The death of “Grease” star Olivia Newton-John from metastatic breast cancer has triggered discussions about the specifics of the disease. Here, CURE® details what metastatic breast cancer is.
Public attention toward metastatic breast cancer has risen over the past few weeks since the death of actress Olivia Newton-John.
Newton-John, 73, died five years after she received a diagnosis of metastatic breast cancer. She was first diagnosed with breast cancer in 1992.
Her death has triggered discussions about the specifics of the disease.
What is Metastatic Breast Cancer?
Metastatic breast cancer, also known as stage 4 disease, has spread from the breast to other parts of the body such as the lungs, liver, bones and brain. Metastatic breast cancer is still breast cancer because it originated in the breast. Even if the cancer cells spread to the brain, for example, they are still breast cancer cells.
As a result, health care professionals will utilize breast cancer therapies to help stem the spread of the cancer cells. While there is no cure for metastatic breast cancer, there are many available treatments for patients with metastatic breast cancer that have been shown to help patients live long lives after their diagnosis.
Below, CURE® compiled a list of articles detailing updates on the latest treatment advances in metastatic breast cancer. There are also several blogs from CURE® contributors that give an inside look into the lives of patients receiving treatment for metastatic breast cancer.
Updates on Recent Developments in Metastatic Breast Cancer
The Food and Drug Administration (FDA) recently approved Enhertu (fam-trastuzumab-deruxtecan-nxki) for the treatment of patients with unresectable or metastatic HER2-low breast cancer, marking the first targeted therapy approved for patients with HER2-low breast cancer.
Substantial advancements over the past several years have given rise to a more tailored approach in the treatment of active central nervous system disease — particularly brain metastases — in patients with HER2-postive metastatic breast cancer, according to Dr. Mark Pegram, an associate dean for Clinical Research Quality at Stanford University School of Medicine in California.
In April 2022, The Food and Drug Administration (FDA) granted a fast-track designation to Bria-IMT (SV-BR-1-GM) for the treatment of patients with metastatic breast cancer.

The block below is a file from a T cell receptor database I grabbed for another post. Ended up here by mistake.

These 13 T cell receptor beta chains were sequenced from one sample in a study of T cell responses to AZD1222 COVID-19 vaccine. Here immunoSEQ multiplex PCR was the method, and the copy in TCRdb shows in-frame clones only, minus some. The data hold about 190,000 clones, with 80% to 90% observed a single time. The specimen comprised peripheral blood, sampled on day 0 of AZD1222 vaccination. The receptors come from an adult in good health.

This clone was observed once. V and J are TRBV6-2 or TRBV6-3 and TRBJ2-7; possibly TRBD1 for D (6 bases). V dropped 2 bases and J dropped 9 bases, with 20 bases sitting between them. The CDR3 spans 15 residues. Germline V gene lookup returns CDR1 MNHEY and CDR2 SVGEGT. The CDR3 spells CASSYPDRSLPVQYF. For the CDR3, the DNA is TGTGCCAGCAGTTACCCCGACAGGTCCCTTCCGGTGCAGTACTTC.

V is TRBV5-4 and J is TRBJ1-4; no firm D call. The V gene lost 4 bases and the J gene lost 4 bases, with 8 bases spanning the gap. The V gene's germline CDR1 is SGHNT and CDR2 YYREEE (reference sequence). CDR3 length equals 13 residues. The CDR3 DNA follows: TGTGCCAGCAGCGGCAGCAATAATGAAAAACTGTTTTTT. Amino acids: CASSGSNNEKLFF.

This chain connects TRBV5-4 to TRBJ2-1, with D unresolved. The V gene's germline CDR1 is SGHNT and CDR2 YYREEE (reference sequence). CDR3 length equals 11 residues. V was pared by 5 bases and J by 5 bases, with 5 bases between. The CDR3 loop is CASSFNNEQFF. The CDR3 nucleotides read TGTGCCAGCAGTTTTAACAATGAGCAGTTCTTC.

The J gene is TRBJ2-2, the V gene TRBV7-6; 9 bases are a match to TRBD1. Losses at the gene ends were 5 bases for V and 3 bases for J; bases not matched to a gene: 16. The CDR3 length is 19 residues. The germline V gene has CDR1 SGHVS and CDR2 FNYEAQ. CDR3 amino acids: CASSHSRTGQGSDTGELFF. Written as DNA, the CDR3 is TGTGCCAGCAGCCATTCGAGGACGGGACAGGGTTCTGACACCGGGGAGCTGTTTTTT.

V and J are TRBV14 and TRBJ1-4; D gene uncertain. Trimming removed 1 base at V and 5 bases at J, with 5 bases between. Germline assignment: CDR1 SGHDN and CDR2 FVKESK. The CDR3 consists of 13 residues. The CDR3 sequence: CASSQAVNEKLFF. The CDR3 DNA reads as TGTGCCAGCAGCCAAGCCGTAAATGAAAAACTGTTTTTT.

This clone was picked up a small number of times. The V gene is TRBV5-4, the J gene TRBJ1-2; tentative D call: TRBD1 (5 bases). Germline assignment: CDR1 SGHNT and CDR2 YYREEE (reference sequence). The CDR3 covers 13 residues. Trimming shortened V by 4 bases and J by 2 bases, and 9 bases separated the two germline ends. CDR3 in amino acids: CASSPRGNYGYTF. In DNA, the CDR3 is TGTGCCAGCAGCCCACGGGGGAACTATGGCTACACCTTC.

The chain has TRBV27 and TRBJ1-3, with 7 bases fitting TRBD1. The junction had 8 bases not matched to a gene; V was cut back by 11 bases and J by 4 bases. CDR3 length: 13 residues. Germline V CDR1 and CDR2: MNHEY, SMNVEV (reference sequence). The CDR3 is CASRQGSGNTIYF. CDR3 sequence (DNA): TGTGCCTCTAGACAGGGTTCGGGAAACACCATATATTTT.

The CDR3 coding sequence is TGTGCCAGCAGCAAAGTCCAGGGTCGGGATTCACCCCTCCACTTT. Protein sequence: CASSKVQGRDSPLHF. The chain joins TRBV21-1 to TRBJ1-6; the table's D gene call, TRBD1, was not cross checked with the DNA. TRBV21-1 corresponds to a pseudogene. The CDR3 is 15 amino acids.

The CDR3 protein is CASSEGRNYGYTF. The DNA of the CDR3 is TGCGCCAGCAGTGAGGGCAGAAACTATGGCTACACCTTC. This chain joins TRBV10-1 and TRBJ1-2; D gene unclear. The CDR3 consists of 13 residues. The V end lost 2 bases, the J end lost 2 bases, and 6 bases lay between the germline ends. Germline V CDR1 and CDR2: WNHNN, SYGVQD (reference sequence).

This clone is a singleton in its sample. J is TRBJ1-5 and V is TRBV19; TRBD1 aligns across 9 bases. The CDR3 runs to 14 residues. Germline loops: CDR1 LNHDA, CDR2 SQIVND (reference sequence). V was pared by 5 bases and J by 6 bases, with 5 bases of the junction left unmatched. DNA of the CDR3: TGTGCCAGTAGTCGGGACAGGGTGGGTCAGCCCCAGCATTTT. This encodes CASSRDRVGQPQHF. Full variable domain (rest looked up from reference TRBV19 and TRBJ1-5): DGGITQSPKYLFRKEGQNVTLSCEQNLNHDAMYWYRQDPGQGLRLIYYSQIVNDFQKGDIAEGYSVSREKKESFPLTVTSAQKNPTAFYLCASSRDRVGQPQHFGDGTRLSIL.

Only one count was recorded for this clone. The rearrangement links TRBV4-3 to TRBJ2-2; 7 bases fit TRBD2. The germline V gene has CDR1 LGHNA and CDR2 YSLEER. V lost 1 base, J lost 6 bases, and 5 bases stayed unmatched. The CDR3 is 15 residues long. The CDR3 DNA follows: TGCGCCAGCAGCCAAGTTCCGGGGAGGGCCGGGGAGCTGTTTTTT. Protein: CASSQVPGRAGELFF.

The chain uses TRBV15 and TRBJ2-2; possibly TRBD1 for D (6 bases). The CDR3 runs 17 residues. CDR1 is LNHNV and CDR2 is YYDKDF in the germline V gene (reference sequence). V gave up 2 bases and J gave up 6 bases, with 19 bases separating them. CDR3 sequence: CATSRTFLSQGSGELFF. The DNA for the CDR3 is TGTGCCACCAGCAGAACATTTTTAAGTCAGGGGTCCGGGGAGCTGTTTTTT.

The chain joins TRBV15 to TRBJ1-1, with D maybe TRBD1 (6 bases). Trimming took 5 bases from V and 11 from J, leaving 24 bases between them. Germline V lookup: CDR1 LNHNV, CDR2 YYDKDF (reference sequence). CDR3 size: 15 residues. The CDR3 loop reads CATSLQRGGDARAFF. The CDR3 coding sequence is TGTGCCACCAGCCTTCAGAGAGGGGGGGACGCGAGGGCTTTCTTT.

Data presented at the 2022 American Society of Clinical Oncology Annual Meeting demonstrated that treatment with the novel drug HER3-DXd (patritumab deruxtecan) was associated with inducing encouraging responses in patients with HER3-expressing metastatic breast cancer or metastatic triple-negative breast cancer.
Stories From Patients Living With Metastatic Breast Cancer
Contributor Martha Carlson writes about how attending Living Beyond Breast Cancer’s Conference on Metastatic Breast Cancer helped her find community and solidarity.
Contributor Marissa Holzer, a long-time patient with metastatic breast cancer, reflects on the strangeness of her body aging.
A patient with metastatic breast cancer recalls the emotional experience of being among the thousands of attendees who gave a standing ovation in an auditorium in Chicago when the results of the phase 3 DESTINY-Breast04 trial — which recently led to the FDA approval of Enhertu in HER2-low disease — were presented at the 2022 ASCO Annual Meeting.
A metastatic breast cancer survivor honors another survivor whom she was inspired by through social media for her contributions to helping others who have lost their hair during cancer treatment and spreading positivity.
A retired teacher with breast cancer is recognized for her dedication to raising money and awareness for metastatic breast cancer by swimming across as many lakes as possible.
For more news on cancer updates, research and education, don’t forget to subscribe to CURE®’s newsletters here.